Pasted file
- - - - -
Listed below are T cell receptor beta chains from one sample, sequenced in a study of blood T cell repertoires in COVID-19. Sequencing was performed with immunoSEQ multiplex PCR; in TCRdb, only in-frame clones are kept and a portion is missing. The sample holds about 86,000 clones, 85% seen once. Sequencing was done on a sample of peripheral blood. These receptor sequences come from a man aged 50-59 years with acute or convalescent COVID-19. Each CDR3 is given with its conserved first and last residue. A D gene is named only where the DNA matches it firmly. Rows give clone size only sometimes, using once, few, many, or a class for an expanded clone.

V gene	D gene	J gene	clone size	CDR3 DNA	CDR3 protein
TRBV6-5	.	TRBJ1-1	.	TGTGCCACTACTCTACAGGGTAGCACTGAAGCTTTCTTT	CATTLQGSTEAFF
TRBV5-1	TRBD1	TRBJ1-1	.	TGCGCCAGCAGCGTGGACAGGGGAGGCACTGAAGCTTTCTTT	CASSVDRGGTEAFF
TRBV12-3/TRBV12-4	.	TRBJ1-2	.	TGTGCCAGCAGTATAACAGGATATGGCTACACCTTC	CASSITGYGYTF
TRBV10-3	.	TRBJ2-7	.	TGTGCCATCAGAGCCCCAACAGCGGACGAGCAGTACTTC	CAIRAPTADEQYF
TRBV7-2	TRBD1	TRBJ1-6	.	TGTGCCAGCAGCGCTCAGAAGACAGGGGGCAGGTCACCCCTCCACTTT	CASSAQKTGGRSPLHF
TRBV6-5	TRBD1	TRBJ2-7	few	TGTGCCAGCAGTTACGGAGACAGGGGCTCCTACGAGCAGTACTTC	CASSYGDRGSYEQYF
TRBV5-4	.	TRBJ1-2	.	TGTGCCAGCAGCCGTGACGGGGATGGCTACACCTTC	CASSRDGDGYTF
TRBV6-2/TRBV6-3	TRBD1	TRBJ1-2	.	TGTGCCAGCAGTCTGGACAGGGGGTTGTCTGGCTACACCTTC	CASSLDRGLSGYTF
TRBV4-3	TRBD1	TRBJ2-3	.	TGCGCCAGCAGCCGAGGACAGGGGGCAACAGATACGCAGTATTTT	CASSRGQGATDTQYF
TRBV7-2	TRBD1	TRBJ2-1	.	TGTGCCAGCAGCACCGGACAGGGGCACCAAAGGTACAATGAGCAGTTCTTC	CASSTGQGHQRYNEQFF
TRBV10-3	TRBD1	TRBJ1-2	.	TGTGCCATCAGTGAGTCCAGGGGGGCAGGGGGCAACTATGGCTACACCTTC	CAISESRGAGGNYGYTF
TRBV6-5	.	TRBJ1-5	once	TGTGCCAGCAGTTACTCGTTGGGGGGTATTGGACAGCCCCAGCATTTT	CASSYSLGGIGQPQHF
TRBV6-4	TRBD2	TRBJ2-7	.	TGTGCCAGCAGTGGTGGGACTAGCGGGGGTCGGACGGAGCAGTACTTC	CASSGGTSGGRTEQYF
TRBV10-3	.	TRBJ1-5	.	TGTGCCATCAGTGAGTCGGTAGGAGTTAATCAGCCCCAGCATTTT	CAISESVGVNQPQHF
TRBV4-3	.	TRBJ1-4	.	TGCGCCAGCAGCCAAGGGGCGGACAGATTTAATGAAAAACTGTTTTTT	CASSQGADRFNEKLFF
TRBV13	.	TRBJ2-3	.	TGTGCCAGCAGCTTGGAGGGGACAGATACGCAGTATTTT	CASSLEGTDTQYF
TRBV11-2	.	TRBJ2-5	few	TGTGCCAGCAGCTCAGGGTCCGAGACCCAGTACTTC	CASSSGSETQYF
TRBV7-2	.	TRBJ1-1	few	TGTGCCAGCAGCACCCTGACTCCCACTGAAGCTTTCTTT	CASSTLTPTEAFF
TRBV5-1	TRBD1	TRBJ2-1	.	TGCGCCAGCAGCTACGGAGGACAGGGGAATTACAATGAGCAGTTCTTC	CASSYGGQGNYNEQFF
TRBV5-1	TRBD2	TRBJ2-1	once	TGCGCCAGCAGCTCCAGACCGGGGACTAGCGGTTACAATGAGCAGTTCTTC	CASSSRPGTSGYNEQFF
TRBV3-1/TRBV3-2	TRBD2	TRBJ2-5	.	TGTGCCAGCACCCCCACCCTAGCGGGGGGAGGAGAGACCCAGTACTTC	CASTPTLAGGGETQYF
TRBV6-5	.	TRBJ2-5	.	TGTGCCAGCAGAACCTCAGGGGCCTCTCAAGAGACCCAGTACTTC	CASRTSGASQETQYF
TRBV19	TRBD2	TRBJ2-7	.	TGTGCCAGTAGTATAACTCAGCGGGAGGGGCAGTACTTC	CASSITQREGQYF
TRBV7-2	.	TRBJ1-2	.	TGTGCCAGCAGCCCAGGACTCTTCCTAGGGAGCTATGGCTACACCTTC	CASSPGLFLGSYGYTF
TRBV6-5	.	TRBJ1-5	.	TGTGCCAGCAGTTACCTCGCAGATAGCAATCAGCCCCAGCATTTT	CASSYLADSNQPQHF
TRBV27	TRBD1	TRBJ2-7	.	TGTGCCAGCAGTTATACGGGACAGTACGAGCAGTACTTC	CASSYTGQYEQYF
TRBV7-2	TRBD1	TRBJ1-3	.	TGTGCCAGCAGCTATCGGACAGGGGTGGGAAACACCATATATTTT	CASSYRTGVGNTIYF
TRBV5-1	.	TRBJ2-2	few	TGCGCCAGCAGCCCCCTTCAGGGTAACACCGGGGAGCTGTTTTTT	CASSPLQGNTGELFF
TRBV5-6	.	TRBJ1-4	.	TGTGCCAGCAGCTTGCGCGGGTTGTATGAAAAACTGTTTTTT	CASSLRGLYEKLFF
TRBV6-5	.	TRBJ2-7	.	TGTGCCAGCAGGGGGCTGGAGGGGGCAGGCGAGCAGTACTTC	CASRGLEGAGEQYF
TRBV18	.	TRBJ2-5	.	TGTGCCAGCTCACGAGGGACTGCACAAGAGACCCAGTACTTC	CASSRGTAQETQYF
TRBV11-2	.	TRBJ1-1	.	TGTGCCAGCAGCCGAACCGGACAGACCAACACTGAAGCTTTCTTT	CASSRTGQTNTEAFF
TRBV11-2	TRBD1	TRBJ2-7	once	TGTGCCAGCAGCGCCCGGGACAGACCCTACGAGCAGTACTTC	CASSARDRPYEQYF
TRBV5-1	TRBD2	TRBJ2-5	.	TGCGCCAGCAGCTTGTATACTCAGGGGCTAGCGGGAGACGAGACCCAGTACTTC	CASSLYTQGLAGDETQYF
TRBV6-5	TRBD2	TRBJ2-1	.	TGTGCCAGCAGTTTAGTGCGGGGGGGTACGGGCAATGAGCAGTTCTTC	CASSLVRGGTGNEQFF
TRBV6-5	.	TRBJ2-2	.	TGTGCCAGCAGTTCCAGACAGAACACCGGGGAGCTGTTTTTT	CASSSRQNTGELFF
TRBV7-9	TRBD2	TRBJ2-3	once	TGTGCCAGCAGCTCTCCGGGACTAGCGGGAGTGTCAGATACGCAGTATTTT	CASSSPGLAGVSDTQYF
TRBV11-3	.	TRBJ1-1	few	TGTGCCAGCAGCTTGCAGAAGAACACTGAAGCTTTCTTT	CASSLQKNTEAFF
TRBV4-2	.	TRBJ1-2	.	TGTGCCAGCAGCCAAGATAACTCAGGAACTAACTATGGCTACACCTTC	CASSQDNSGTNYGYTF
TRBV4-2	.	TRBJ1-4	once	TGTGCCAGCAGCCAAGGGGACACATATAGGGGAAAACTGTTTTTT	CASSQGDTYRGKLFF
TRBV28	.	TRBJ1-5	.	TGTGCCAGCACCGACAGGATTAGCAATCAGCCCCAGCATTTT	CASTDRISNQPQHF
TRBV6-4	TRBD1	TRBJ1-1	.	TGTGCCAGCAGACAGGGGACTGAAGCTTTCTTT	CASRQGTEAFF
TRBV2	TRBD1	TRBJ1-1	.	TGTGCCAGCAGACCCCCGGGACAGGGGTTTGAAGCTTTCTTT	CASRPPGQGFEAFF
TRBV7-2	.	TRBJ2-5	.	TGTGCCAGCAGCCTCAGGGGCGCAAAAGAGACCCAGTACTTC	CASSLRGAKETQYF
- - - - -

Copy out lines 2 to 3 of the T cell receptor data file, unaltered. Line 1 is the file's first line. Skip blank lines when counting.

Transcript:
V gene	D gene	J gene	clone size	CDR3 DNA	CDR3 protein
TRBV6-5	.	TRBJ1-1	.	TGTGCCACTACTCTACAGGGTAGCACTGAAGCTTTCTTT	CATTLQGSTEAFF